These are the instructions for building the Knex mobile folding crane as I have designed and built it (by trial and error).
It's pretty big and sometimes quite tricky to construct, but I'll try and guide you through it.
One thing though: she's not able to carry any weight and there are no wires, nor a pully or a hook. The complicated matter of getting wires to stay in the right place when folding the crane seemed too daunting a task. Apart from the fact that the boom trolley has to be taken out for folding...
I have not got a list of parts. She's too big too start counting. Sorry. Safe to say you need a lot. I completely ran out of white rods.
The biggest fun was in the design and building and with each step thinking: now how can I do that. It seems impossible in Knex. But in the end all has worked out, sometimes even better to my surprise.
And then the biggest fun is folding her down and building her up again, astonished at the small package, that actually drives and steers, which unfolds to quite an impressive crane.
Inspirations to this model:
Very nice mobile crane: https://www.instructables.com/id/KNEX-Mobile-Crane...
Very interesting Knex techniques: https://www.youtube.com/watch?v=5iIumGZnuXA
and several projects I came across, none of which however provided me with the answers or solutions I was looking for.
Enjoy, built and/or be inspired!
(I am by the way impressed by the effort it takes creating this instructable. The crane build took longer, but boy, this took nearly 3 days. A challenge in itself!)
Step 1: Video 1: How to Set and Deploy the Crane
First have a look at this video showing how to built up or set up and fully deploy the crane.
Step 2: Video 2: Overview of Overall Construction
Then watch this video which gives an overview of the overall construction.
By pausing you may well find out most there is to know about how it is all put together, save for some parts that are too deep inside the chassis.
Of course this is not a detailed building instruction. This will come soon with detailed pictures!
Step 3: Make the Mast: First the Bottom Mast
You need to make these two masts, which are what I call a basic Knex box structures.
First make the bottom mast part. Just follow the images and you should be fine
I've laid out the pieces you need for this.
At the bottom fit the two double blue pieces.
Next, fit the red rod into these as shown: to this the long red hinge rods will be attached.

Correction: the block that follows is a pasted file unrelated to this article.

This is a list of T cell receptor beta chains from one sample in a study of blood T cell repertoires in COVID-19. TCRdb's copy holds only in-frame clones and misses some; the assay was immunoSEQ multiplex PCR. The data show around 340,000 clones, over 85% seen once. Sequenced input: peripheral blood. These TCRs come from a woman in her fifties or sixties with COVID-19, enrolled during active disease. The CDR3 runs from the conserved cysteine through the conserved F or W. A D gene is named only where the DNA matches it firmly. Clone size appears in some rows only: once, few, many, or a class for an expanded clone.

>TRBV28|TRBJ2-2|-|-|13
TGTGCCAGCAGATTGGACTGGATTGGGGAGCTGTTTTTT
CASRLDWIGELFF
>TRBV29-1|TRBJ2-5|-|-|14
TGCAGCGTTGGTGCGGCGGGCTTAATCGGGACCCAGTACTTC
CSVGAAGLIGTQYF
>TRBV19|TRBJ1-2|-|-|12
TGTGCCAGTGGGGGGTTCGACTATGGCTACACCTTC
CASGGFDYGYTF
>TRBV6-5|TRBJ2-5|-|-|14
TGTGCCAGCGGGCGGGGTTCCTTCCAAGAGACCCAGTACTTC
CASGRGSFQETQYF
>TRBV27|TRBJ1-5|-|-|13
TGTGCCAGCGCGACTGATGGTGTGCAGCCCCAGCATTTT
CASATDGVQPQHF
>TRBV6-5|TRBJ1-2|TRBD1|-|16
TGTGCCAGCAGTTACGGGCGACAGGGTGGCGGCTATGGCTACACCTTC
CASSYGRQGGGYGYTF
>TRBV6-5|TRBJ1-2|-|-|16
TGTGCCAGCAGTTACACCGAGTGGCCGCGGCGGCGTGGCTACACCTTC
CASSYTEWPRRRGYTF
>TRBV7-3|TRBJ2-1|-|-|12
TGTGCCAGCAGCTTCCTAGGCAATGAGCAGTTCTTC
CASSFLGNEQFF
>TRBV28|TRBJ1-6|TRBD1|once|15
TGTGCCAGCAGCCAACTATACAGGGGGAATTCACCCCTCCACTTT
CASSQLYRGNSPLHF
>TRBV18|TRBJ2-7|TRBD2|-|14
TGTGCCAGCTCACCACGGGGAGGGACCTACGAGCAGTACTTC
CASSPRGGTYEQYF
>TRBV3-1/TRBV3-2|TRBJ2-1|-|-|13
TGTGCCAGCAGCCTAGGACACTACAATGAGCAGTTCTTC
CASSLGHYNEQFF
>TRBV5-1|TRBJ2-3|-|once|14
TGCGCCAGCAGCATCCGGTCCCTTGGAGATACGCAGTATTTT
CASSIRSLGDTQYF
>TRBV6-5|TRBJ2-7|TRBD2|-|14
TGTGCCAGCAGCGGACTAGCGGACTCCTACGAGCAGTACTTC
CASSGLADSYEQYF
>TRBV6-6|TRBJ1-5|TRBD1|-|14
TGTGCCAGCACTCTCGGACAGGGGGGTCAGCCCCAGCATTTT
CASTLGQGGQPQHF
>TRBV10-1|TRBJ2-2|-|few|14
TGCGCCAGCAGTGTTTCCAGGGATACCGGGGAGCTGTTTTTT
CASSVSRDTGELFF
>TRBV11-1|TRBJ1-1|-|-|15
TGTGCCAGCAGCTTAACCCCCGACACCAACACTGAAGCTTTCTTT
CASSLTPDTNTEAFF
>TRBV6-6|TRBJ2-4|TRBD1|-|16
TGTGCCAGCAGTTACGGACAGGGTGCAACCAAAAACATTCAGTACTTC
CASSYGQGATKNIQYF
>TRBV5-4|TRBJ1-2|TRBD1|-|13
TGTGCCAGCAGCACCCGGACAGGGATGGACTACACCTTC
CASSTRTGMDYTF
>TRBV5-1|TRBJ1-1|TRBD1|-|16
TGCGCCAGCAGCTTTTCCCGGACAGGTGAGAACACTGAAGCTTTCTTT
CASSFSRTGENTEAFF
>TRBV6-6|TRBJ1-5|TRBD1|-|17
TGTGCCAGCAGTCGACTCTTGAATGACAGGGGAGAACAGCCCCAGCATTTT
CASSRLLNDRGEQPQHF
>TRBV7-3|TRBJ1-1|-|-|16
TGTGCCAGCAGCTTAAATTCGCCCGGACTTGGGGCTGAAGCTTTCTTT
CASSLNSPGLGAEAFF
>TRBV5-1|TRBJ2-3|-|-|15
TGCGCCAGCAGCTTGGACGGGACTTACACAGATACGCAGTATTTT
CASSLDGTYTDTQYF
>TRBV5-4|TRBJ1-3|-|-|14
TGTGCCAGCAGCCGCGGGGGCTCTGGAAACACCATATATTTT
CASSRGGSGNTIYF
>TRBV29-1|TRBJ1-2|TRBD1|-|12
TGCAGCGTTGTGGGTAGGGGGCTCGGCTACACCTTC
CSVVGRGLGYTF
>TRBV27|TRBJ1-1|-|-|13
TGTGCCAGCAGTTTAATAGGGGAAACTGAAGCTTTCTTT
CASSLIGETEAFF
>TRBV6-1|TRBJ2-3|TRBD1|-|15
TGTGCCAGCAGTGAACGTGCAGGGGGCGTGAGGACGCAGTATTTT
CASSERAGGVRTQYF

Next add the gray guides as shown.
Finally fit the two orange guides at the front as shown: these and the grey ones will hold the boom in place for transport.
Step 4: Make the Smaller Top Part of the Mast
Now make the smaller top part of the mast. This is a smaller variant of the basic Knex box construction.
To finish the bottom part, add two purple pieces to form a square bottom.
At the top finish with two double blue pieces: these will hold the hinge for the boom.
Now you have two mast parts which fit snugly into each other.
To keep the upper mast in place, fit in the yellow rod bracket. Not very esthetic, but basic functional.
You may find as you slide the smaller mast into the larger one that it gets stuck.
When I first constructed this crane it jammed when moving top or down. It's the purple pieces that are slightly sticking out. Oddly enough after a while the sliding was much smoother. Now rebuilding the mast for these images I find it jams as before. So apparently the pieces settle down or the tension subsides thereby making the purple pieces slightly smaller.
Anyway, don't say I didn't warn you.
Step 5: Make the Mast Bottom
The mast sits on the turning base.
In order to be able to disconnect the mast from this turning base, a special bottom is added as shown.
Then later on two yellow rods fit in to keep the part together and when removed the whole mast hinges down to rest on the counterweight.
To achieve this, build this and connect it to the bottom of the bottom part of the mast.
Step 6: Make the First Part of the Boom
This is what you need to make: the boom which folds in half and eventually the second parts folds next to the first for transport. But let's not get hasty.
Make the basic boom construction, consisting of two parallel strings of yellow and purples connected with whites.
For the boom end at the mast: two greens and two yellows to hold the hinge which will be attached to the boom.
The rails are made of a long row of orange pieces. These are hung onto the boom on green connectors.
To make sure the rails stay in place during handling and transport, make two brackets which slide down holding the rails in place.
That's the first part of the boom.
Step 7: Make the Second Part of the Boom
This part is almost identical to the first part, safe for the end. Look at the images and you'll see the difference.
Construct this part as you did the first part.
Then place the green parts and the end rod.
Make the two brackets/hinges as shown and place them on this part of the boom.
Make the other brackets/hinges and fit these to the first part of the boom.
These will connect the two boom parts when folded down for transport.
Step 8: Make the Boom Hinge
This a special bit which serves multiple purposes.
Firstly it makes the two boom parts fold in one on top of the other.
Secondly it holds the two boom parts firmly in place, because of the bushels on top which press against the yellow pieces.
Thirdly the middle of the rigging is attached to the first part of it.